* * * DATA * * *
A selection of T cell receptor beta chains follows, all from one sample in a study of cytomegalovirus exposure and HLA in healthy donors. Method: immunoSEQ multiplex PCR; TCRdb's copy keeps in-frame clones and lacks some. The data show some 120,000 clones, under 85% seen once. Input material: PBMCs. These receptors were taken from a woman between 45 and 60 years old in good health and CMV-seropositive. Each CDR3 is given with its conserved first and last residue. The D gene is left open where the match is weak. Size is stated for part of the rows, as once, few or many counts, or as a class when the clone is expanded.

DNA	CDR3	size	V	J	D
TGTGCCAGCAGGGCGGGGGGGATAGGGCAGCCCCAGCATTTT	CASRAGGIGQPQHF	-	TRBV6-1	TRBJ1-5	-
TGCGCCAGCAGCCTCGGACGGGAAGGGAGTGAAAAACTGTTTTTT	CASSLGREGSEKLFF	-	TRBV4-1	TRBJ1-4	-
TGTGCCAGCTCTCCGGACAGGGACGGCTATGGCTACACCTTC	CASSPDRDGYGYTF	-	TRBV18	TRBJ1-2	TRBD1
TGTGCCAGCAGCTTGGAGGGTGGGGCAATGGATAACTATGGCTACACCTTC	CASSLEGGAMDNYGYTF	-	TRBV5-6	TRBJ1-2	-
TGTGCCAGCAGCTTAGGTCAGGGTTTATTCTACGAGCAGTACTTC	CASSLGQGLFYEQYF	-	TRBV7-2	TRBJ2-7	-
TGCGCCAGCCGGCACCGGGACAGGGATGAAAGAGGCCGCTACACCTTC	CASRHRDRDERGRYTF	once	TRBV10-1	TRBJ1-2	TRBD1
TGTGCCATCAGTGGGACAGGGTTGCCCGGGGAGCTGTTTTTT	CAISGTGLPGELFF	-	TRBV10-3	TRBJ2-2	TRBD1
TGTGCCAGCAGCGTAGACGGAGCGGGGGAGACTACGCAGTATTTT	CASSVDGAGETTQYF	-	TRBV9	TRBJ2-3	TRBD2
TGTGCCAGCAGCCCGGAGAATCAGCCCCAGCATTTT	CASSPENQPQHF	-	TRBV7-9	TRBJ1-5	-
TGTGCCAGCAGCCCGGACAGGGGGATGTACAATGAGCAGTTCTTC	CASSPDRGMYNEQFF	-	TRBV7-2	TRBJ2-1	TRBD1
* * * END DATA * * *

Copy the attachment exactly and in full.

A selection of T cell receptor beta chains follows, all from one sample in a study of cytomegalovirus exposure and HLA in healthy donors. Method: immunoSEQ multiplex PCR; TCRdb's copy keeps in-frame clones and lacks some. The data show some 120,000 clones, under 85% seen once. Input material: PBMCs. These receptors were taken from a woman between 45 and 60 years old in good health and CMV-seropositive. Each CDR3 is given with its conserved first and last residue. The D gene is left open where the match is weak. Size is stated for part of the rows, as once, few or many counts, or as a class when the clone is expanded.

DNA	CDR3	size	V	J	D
TGTGCCAGCAGGGCGGGGGGGATAGGGCAGCCCCAGCATTTT	CASRAGGIGQPQHF	-	TRBV6-1	TRBJ1-5	-
TGCGCCAGCAGCCTCGGACGGGAAGGGAGTGAAAAACTGTTTTTT	CASSLGREGSEKLFF	-	TRBV4-1	TRBJ1-4	-
TGTGCCAGCTCTCCGGACAGGGACGGCTATGGCTACACCTTC	CASSPDRDGYGYTF	-	TRBV18	TRBJ1-2	TRBD1
TGTGCCAGCAGCTTGGAGGGTGGGGCAATGGATAACTATGGCTACACCTTC	CASSLEGGAMDNYGYTF	-	TRBV5-6	TRBJ1-2	-
TGTGCCAGCAGCTTAGGTCAGGGTTTATTCTACGAGCAGTACTTC	CASSLGQGLFYEQYF	-	TRBV7-2	TRBJ2-7	-
TGCGCCAGCCGGCACCGGGACAGGGATGAAAGAGGCCGCTACACCTTC	CASRHRDRDERGRYTF	once	TRBV10-1	TRBJ1-2	TRBD1
TGTGCCATCAGTGGGACAGGGTTGCCCGGGGAGCTGTTTTTT	CAISGTGLPGELFF	-	TRBV10-3	TRBJ2-2	TRBD1
TGTGCCAGCAGCGTAGACGGAGCGGGGGAGACTACGCAGTATTTT	CASSVDGAGETTQYF	-	TRBV9	TRBJ2-3	TRBD2
TGTGCCAGCAGCCCGGAGAATCAGCCCCAGCATTTT	CASSPENQPQHF	-	TRBV7-9	TRBJ1-5	-
TGTGCCAGCAGCCCGGACAGGGGGATGTACAATGAGCAGTTCTTC	CASSPDRGMYNEQFF	-	TRBV7-2	TRBJ2-1	TRBD1